Postcards from The Field

Dear Science Enthusiasts Im Burning Up Here At

Dear science enthusiasts, 

I’m burning up here at the Syracuse Lava Project, a collaboration between artist Bob Wysocki and geologist Jeff Karson at Syracuse University. These fearless (and a little crazy) men work together to melt, mix and pour homemade lava for both artistic and scientific projects. Bob and Jeff were nice enough to host me and an AGU colleague for three days of pouring and filming lava. The lava - at over 1,000 degrees C - generated so much heat that we had to stop filming twice because the camera overheated. No one got burned (luckily!) and we got to see something few people (let alone scientists) ever get to see - real-life lava flows.  In this image, you can see Bob clad in his leather protection gear, operating the furnace. For this pour, we made the lava extra hot and poured it over wet sand. You can see that as the lava flows over the sand, it has vaporized the water in the sand and that water vapor causes the lava to bubble up. Next, we’ll be getting the lava even hotter and attempting to create a lava lake.  Wish you were here,  Lauren Lipuma AGU public information specialist 
Greetings From The Rv Tangaroa Offshore The

Greetings from the R/V Tangaroa, offshore the South Island of New Zealand.   At the moment we are deploying a Controlled-Source Electromagnetic instrument offshore the Canterbury Plains, which will allow us to measure sub-seafloor resistivity. Once the data are integrated with new multi-channel seismic reflection data that we plan to acquire next week, we will be able to characterize the distribution and geometry of one of the shallowest offshore freshwater aquifers in the world.   We are 12 days out on a 24 day research cruise. In the following weeks we plan to ground-truth our geophysical data by acquiring seafloor pore-water and water column samples where the groundwater is seeping into the sea to determine its origin and age.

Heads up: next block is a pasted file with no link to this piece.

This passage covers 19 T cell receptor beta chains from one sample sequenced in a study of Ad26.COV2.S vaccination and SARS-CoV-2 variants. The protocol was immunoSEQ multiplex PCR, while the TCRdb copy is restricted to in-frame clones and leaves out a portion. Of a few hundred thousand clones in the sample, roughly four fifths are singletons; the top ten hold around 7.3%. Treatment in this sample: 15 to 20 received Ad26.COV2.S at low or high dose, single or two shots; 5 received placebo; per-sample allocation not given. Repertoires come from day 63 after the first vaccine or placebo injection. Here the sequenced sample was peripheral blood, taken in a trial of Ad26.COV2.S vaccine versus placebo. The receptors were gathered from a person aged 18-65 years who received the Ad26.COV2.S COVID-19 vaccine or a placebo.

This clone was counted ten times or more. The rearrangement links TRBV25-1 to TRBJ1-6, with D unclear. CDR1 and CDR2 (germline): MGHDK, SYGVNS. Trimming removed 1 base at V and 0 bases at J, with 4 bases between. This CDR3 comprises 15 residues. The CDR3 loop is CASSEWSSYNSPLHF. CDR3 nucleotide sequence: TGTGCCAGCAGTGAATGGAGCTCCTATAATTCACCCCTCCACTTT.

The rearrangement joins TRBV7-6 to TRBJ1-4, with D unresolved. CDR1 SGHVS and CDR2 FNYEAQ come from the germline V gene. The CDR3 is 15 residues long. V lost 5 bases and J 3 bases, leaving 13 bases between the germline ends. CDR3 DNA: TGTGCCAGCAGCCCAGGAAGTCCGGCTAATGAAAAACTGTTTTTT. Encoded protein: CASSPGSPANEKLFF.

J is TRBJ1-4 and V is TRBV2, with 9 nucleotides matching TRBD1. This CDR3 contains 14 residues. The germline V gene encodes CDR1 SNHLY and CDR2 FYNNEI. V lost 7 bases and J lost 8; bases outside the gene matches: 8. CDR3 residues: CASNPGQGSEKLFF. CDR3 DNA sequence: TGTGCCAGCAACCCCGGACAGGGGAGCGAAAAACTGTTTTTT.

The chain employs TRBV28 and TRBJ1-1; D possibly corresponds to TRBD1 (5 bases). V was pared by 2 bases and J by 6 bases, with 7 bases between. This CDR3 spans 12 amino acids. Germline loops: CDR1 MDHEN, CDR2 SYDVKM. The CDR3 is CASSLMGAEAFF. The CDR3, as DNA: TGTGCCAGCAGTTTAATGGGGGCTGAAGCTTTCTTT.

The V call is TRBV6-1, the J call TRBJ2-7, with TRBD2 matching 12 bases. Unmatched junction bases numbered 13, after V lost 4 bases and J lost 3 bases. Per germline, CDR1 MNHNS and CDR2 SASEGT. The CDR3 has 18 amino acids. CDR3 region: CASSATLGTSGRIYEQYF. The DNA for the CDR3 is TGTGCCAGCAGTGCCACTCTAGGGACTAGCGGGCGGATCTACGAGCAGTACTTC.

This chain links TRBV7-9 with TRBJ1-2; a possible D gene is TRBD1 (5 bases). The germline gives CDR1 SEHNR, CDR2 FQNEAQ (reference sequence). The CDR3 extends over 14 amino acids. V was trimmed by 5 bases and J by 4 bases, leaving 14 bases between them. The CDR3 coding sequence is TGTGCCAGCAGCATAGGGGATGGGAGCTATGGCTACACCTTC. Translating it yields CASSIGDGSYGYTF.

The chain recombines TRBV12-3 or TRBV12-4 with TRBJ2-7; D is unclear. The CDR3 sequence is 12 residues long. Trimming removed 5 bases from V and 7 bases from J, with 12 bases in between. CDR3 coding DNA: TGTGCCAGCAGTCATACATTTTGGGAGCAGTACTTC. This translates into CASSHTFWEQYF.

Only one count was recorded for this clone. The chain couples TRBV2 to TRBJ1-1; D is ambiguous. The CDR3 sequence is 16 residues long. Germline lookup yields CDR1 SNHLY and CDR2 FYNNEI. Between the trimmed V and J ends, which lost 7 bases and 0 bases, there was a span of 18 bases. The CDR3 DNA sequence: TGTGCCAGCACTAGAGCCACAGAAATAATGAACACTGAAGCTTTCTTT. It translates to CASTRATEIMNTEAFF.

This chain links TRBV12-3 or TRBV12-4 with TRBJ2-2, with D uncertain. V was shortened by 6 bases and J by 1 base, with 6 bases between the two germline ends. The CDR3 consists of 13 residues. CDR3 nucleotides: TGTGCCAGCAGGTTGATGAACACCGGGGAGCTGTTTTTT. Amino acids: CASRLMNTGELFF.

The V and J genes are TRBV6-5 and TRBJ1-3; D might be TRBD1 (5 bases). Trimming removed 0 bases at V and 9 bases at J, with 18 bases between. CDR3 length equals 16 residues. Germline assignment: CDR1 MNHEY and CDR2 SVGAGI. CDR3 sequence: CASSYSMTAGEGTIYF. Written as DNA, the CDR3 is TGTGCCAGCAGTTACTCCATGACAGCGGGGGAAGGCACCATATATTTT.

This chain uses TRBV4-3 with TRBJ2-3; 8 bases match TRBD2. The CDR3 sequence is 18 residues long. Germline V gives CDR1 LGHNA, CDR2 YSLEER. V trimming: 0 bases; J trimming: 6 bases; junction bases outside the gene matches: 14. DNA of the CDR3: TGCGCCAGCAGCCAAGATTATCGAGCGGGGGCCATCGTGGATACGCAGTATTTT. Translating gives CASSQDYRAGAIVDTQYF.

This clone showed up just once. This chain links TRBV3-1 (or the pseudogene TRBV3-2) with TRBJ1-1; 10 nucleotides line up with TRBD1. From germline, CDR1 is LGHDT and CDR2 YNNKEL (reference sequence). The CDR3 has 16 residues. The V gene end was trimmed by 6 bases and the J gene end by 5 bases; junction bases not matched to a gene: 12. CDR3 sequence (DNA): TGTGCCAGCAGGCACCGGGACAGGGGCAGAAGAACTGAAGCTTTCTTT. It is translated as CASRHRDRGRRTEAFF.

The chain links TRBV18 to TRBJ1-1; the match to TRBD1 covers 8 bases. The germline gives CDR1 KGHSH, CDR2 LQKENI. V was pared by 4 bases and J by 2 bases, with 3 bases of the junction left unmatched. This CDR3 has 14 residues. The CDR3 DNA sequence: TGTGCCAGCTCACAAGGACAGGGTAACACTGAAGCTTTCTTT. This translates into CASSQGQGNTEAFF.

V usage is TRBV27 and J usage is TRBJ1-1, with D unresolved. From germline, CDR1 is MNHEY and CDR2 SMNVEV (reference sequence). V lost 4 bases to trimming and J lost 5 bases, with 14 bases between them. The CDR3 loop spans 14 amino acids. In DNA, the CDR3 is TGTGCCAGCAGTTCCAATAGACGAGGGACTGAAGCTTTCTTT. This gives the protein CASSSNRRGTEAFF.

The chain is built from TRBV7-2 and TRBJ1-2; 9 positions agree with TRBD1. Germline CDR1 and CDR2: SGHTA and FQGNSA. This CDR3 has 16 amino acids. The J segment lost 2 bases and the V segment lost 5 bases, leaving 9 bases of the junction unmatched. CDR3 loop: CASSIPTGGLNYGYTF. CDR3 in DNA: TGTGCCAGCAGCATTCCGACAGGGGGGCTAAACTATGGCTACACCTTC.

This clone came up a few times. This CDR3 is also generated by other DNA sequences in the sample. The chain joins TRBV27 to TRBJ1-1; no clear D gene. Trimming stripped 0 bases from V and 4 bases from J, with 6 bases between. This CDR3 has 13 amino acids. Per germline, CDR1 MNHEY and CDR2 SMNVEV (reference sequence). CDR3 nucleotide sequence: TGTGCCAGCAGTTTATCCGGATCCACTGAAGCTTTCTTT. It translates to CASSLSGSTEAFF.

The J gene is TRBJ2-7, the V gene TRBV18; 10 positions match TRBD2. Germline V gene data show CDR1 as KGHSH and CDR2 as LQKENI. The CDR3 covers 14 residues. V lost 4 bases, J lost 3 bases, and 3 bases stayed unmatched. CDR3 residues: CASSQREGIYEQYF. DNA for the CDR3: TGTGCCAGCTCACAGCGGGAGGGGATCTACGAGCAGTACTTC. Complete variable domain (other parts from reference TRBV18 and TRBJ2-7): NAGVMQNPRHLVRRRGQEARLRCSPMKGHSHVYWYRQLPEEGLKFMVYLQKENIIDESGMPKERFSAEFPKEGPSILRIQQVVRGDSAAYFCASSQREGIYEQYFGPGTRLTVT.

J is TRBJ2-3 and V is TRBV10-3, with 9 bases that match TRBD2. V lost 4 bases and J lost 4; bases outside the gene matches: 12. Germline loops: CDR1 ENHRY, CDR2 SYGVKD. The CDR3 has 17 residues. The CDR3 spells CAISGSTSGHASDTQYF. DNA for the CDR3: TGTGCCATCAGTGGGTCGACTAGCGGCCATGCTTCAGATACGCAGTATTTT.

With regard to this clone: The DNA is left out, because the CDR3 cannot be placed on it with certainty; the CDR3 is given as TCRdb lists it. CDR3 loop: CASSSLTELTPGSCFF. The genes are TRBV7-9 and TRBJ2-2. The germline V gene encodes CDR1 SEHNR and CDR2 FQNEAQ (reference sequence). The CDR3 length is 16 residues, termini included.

You can follow our cruise on:   The cruise is supported by a European Research Council grant (MARCAN) and NIWA.

Don Quixote Lakes Of La Mancha 400 Years Later

Don Quixote Lakes of La Mancha: 400 Years Later

Dear everyone,

We are on a field trip with University of Granada’s master students in the Water Science Program at the Lagunas de Ruidera (Lakes of Ruidera) in La Mancha, central Spain. Here, fifteen interconnected groundwater aquifer-fed karstic lakes form an unique cascading landscape separated by travertine calcium carbonate dams of biological origin. Over 400 years ago, Miguel de Cervantes wrote his iconic novel “Don Quijote de La Mancha”, with the adventures and mis-adventures therein taking place in and around this enchanting region along today’s Ruta de Don Quixote. Now, under threat from multiple anthropogenic (e.g., groundwater extraction, summer tourism) and climate change (e.g., warming, droughts) stressors, these Ruidera (“roaring”) lakes with their series of waterfalls are becoming silent. More information on these lakes continuum, is available at the Lakes of Ruidera Natural Park website

Juan Manuel Medina-Sánchez, Manuel Villar-Argaiz, Guillermo Herrera, Presentación Carrillo, Departamento de Ecología and Instituto del Agua, Universidad de Granada, Granada, Spain. and,

Bopaiah Biddanda, Annis Water Resources Institute, Grand Valley State University, Muskegon, Michigan, USA.

Have You Submitted To Postcards From The Field

Have you submitted to Postcards from the Field? (If not, you should.)

Do you have great photos from your research?